Friday, May 29, 2009

End of the Rainbow

This evening we had a small rain storm come through and when I looked out the kitchen window, I saw that the end of the rainbow was right in the middle of the pasture so I grabbed the camera. We've not found that pot of gold or any leper cons running around yet but that's OK-we got a cool picture instead.

Really though--did you know that the rainbow is a sign of the promise made by God Almighty to Noah and us that He will never destroy the whole earth again by water like he did with the flood in days of Noah? The rainbow a reminder to Him and us.

God to Noah after he got off the ark:
"And God said , "This is the sign of the covenant I am making between me and you and every living creature with you, a covenant for all generations to come: I have set my rainbow in the clouds, and it will be the sign of the covenant between me and the earth. Whenever I bring clouds over the earth and the rainbow appears in the clouds, I will remember my covenant between me and you and all living creatures of every kind. Never again will the waters become a flood to destroy all life. Whenever the rainbow apprears in the clouds, I will see it and remember the everlasting covenant between God and all living creatures of every kind on the earth." Genesis 9: 12-17

Wednesday, May 20, 2009

Stir Fried Kale

The kale we grow (and sell) is Red Russian Kale as it is one of the most tender kales out there plus it looks pretty interesting. It is now ready to be picked and enjoyed.

I have people ask me from time to time how I fix kale. It's not one of those widely used greens so I understand why some are 'afraid' of it. I have a, now very big, folder with recipes in it that I have found here or there that sound interesting that I would like to try some day. Well.... I finally tried one of those recipes tonight since we now have plenty of the star ingredient. It was pretty easy and turned out fairly good so I thought I would pass it on so you could have another way to add more greens to your diet....or finally add kale to your diet.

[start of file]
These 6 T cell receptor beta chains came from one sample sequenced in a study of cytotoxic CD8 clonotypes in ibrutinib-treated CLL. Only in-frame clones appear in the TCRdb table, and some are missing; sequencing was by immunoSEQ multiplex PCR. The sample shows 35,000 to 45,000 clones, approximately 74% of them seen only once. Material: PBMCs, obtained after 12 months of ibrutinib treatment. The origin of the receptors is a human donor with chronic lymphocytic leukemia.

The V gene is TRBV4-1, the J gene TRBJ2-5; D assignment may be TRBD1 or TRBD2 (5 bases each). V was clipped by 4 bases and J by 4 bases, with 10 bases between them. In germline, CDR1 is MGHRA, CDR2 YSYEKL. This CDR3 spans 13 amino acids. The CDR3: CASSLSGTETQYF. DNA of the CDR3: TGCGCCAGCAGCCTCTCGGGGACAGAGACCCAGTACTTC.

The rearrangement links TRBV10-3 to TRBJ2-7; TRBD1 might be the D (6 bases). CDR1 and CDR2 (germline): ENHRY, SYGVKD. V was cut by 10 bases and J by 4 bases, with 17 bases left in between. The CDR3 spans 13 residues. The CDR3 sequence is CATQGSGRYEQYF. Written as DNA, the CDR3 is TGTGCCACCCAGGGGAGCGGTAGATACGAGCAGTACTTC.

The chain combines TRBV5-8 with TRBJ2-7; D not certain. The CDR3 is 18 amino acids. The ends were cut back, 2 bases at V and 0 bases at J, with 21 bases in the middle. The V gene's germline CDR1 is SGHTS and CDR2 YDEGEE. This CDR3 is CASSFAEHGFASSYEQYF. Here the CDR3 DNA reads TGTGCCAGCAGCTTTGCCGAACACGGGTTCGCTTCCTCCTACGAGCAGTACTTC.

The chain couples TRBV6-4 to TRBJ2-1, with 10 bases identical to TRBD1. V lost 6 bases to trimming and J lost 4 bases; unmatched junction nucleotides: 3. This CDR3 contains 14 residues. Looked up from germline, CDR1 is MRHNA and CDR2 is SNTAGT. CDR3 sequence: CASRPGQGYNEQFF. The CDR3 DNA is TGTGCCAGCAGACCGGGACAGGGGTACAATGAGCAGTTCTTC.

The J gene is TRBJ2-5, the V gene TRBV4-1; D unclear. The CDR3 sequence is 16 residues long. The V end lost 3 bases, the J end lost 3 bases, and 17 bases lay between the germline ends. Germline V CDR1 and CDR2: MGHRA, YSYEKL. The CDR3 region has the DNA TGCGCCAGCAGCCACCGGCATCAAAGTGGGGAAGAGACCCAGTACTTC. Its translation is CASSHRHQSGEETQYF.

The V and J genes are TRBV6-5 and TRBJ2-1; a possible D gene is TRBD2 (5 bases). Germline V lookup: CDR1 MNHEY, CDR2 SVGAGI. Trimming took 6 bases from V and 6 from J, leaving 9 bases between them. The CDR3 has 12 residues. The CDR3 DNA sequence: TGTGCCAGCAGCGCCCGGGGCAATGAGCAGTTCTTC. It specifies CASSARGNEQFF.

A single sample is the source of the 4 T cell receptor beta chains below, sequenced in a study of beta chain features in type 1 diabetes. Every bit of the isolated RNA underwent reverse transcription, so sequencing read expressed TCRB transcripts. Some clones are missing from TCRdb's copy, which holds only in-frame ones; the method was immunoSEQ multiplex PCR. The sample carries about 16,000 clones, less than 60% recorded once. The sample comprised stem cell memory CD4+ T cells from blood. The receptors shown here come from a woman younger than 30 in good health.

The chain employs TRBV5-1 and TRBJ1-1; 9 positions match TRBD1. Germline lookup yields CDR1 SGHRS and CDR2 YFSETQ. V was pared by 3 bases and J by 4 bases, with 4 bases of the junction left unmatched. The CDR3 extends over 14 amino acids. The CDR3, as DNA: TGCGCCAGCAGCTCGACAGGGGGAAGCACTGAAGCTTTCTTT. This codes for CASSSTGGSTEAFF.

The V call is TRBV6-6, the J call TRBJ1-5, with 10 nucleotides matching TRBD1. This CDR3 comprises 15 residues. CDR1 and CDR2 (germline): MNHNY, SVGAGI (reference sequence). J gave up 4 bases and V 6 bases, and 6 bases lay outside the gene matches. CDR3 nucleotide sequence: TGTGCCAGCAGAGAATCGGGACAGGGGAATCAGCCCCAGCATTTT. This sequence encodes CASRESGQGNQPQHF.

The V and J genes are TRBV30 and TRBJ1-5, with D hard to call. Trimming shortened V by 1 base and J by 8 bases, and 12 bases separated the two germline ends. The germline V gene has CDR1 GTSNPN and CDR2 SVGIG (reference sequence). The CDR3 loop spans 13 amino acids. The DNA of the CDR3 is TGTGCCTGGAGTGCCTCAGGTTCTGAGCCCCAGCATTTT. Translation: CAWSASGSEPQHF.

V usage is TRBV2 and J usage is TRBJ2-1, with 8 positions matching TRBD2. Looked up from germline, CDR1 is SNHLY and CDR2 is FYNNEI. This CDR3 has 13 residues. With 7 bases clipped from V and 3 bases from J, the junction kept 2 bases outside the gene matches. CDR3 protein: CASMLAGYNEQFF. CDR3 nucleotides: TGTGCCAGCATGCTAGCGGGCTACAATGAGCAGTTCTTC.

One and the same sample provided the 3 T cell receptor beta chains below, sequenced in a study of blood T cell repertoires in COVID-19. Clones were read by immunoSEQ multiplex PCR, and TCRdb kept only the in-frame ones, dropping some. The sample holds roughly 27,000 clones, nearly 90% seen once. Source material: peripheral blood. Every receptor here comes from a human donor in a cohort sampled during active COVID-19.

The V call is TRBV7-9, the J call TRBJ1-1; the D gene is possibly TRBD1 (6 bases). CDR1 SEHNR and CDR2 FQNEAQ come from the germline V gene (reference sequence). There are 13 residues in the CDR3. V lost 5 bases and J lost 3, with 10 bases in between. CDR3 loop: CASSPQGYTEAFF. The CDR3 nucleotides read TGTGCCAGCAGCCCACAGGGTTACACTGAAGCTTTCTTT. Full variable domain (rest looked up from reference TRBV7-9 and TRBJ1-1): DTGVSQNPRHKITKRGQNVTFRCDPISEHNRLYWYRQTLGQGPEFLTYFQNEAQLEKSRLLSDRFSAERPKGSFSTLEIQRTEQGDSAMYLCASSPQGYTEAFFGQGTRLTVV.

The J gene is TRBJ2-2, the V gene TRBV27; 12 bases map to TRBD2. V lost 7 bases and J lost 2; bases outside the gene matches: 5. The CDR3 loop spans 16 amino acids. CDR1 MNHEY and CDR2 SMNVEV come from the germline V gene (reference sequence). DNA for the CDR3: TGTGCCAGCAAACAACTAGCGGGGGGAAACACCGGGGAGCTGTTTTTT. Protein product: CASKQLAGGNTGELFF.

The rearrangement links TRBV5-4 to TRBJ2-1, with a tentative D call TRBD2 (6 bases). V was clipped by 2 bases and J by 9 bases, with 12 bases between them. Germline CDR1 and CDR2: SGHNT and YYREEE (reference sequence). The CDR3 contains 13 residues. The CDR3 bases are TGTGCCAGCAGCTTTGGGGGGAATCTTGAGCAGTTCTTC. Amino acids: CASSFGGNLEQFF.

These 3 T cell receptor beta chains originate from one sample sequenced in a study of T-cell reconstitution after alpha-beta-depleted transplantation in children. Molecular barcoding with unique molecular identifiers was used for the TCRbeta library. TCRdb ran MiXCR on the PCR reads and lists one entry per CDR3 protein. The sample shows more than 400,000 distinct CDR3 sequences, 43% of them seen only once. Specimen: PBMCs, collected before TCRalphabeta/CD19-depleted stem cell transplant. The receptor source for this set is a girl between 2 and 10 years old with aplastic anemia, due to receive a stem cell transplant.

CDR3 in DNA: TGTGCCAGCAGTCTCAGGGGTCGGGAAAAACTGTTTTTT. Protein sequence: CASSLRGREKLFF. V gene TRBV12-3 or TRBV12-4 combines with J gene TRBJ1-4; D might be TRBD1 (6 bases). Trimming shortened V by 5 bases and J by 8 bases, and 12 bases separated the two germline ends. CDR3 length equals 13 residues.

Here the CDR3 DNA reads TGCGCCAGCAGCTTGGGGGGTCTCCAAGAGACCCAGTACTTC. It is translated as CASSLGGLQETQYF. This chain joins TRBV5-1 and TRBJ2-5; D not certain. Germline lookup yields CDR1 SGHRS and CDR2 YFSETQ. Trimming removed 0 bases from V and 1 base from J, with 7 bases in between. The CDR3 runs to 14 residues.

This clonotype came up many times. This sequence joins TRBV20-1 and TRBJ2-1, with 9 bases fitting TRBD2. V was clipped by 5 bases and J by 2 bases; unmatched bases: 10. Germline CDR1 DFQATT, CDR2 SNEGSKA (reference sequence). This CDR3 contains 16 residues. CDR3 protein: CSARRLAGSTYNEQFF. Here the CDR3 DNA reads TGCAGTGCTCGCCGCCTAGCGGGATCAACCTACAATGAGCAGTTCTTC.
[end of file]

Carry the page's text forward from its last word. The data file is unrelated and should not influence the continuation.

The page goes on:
OH-- by the way-- kale (along with cabbage, broccoli, brussel sprouts) contain chemicals that block the production of thyroid hormone, know medically as goitrogens. Kale (also chard, spinach, collard, mustard and beet greens) contain oxalic acid. Oxalic acid blocks calcium and iron absorption and may irritate the mouth and intestinal tract. Cooking destroys or neutralizes both of these harmful substances as does fermenting as in cabbage to saurkraut. So make sure you cook your kale.

Feel free to adjust/add ingredients to your liking.


Stir Fried Kale

1 bunch kale
1 sliced sweet onion
1 ½ TBL garlic, minced
olive oil
balsamic vinegar
salt & pepper

Shred kale leaves and chop the stems into small pieces.
Heat a large skillet, covering the bottom with water.
Combine the onion, garlic and oil and put into the heated pan.
Sauté until soft.
Add chopped kale stems and continue to stir-fry 2 minutes.
Add shredded kale leaves and stir-fry until almost done, adding a bit of water as needed.
Sprinkle with balsamic vinegar & salt and pepper to taste.
Cook until done.

NOTE: This recipe can also be made using swiss chard. I also added some garlic bread seasoning from Frontier.

Tuesday, May 19, 2009

just stuff

Sometime it's hard to think of a good title for a blog entry when nothing special is happen, so this time I just went with 'just stuff'...that took a lot of thought huh?!?!

Here are a few snapshots of things happening around here......

A momma robin thought it would be a good idea to make a nest in a crate we put up (but never took down) for the chickens when they started laying eggs. It's unusual that she would pick here as it is kind of open and close to the grown. I'm surprised the cats haven't found them yet. We hope the babies have flown away by the time we need the pen for the chickens that got a little while ago.